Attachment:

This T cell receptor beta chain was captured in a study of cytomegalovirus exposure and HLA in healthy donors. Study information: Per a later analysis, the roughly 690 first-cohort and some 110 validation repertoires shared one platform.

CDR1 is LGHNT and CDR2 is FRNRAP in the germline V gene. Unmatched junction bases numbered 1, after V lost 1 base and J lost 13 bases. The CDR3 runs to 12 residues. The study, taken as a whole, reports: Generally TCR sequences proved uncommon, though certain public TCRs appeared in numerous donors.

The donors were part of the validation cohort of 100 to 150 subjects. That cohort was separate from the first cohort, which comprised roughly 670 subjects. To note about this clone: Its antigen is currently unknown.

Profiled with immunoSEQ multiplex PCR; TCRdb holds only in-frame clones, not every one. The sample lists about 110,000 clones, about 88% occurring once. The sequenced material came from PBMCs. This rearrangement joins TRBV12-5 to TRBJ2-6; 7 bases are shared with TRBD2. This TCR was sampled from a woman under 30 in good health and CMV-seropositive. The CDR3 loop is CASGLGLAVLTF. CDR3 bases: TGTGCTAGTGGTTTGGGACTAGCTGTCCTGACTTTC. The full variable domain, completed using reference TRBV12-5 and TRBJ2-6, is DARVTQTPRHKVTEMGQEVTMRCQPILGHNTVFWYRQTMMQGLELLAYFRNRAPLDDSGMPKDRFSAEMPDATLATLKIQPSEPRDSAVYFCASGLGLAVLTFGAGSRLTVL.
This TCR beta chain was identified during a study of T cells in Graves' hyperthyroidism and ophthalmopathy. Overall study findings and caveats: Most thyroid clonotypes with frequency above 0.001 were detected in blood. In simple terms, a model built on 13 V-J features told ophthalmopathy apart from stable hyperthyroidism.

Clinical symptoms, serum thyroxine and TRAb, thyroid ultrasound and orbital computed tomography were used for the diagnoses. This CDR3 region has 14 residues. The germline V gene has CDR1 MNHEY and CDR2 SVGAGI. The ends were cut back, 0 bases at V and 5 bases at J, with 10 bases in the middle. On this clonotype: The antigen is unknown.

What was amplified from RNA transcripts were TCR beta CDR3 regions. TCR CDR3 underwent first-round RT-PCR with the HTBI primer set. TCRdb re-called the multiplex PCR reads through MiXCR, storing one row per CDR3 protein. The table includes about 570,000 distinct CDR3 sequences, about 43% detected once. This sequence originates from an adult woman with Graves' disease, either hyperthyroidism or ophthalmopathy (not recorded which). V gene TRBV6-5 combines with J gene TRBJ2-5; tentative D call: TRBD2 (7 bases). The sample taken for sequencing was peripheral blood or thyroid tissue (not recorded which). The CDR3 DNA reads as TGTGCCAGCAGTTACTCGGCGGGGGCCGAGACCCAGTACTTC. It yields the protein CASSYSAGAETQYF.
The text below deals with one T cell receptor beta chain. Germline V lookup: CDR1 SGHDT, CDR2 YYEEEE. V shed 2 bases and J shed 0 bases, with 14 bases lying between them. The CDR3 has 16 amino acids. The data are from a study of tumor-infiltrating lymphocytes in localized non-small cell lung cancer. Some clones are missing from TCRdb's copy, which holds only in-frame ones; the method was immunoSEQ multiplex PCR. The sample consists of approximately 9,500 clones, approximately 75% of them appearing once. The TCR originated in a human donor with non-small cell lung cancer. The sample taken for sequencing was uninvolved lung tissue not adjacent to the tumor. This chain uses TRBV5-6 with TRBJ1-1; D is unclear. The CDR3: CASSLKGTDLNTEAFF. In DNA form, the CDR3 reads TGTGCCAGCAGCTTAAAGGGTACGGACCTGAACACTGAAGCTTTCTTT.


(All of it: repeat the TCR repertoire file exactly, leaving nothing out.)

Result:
This T cell receptor beta chain was captured in a study of cytomegalovirus exposure and HLA in healthy donors. Study information: Per a later analysis, the roughly 690 first-cohort and some 110 validation repertoires shared one platform.

CDR1 is LGHNT and CDR2 is FRNRAP in the germline V gene. Unmatched junction bases numbered 1, after V lost 1 base and J lost 13 bases. The CDR3 runs to 12 residues. The study, taken as a whole, reports: Generally TCR sequences proved uncommon, though certain public TCRs appeared in numerous donors.

The donors were part of the validation cohort of 100 to 150 subjects. That cohort was separate from the first cohort, which comprised roughly 670 subjects. To note about this clone: Its antigen is currently unknown.

Profiled with immunoSEQ multiplex PCR; TCRdb holds only in-frame clones, not every one. The sample lists about 110,000 clones, about 88% occurring once. The sequenced material came from PBMCs. This rearrangement joins TRBV12-5 to TRBJ2-6; 7 bases are shared with TRBD2. This TCR was sampled from a woman under 30 in good health and CMV-seropositive. The CDR3 loop is CASGLGLAVLTF. CDR3 bases: TGTGCTAGTGGTTTGGGACTAGCTGTCCTGACTTTC. The full variable domain, completed using reference TRBV12-5 and TRBJ2-6, is DARVTQTPRHKVTEMGQEVTMRCQPILGHNTVFWYRQTMMQGLELLAYFRNRAPLDDSGMPKDRFSAEMPDATLATLKIQPSEPRDSAVYFCASGLGLAVLTFGAGSRLTVL.
This TCR beta chain was identified during a study of T cells in Graves' hyperthyroidism and ophthalmopathy. Overall study findings and caveats: Most thyroid clonotypes with frequency above 0.001 were detected in blood. In simple terms, a model built on 13 V-J features told ophthalmopathy apart from stable hyperthyroidism.

Clinical symptoms, serum thyroxine and TRAb, thyroid ultrasound and orbital computed tomography were used for the diagnoses. This CDR3 region has 14 residues. The germline V gene has CDR1 MNHEY and CDR2 SVGAGI. The ends were cut back, 0 bases at V and 5 bases at J, with 10 bases in the middle. On this clonotype: The antigen is unknown.

What was amplified from RNA transcripts were TCR beta CDR3 regions. TCR CDR3 underwent first-round RT-PCR with the HTBI primer set. TCRdb re-called the multiplex PCR reads through MiXCR, storing one row per CDR3 protein. The table includes about 570,000 distinct CDR3 sequences, about 43% detected once. This sequence originates from an adult woman with Graves' disease, either hyperthyroidism or ophthalmopathy (not recorded which). V gene TRBV6-5 combines with J gene TRBJ2-5; tentative D call: TRBD2 (7 bases). The sample taken for sequencing was peripheral blood or thyroid tissue (not recorded which). The CDR3 DNA reads as TGTGCCAGCAGTTACTCGGCGGGGGCCGAGACCCAGTACTTC. It yields the protein CASSYSAGAETQYF.
The text below deals with one T cell receptor beta chain. Germline V lookup: CDR1 SGHDT, CDR2 YYEEEE. V shed 2 bases and J shed 0 bases, with 14 bases lying between them. The CDR3 has 16 amino acids. The data are from a study of tumor-infiltrating lymphocytes in localized non-small cell lung cancer. Some clones are missing from TCRdb's copy, which holds only in-frame ones; the method was immunoSEQ multiplex PCR. The sample consists of approximately 9,500 clones, approximately 75% of them appearing once. The TCR originated in a human donor with non-small cell lung cancer. The sample taken for sequencing was uninvolved lung tissue not adjacent to the tumor. This chain uses TRBV5-6 with TRBJ1-1; D is unclear. The CDR3: CASSLKGTDLNTEAFF. In DNA form, the CDR3 reads TGTGCCAGCAGCTTAAAGGGTACGGACCTGAACACTGAAGCTTTCTTT.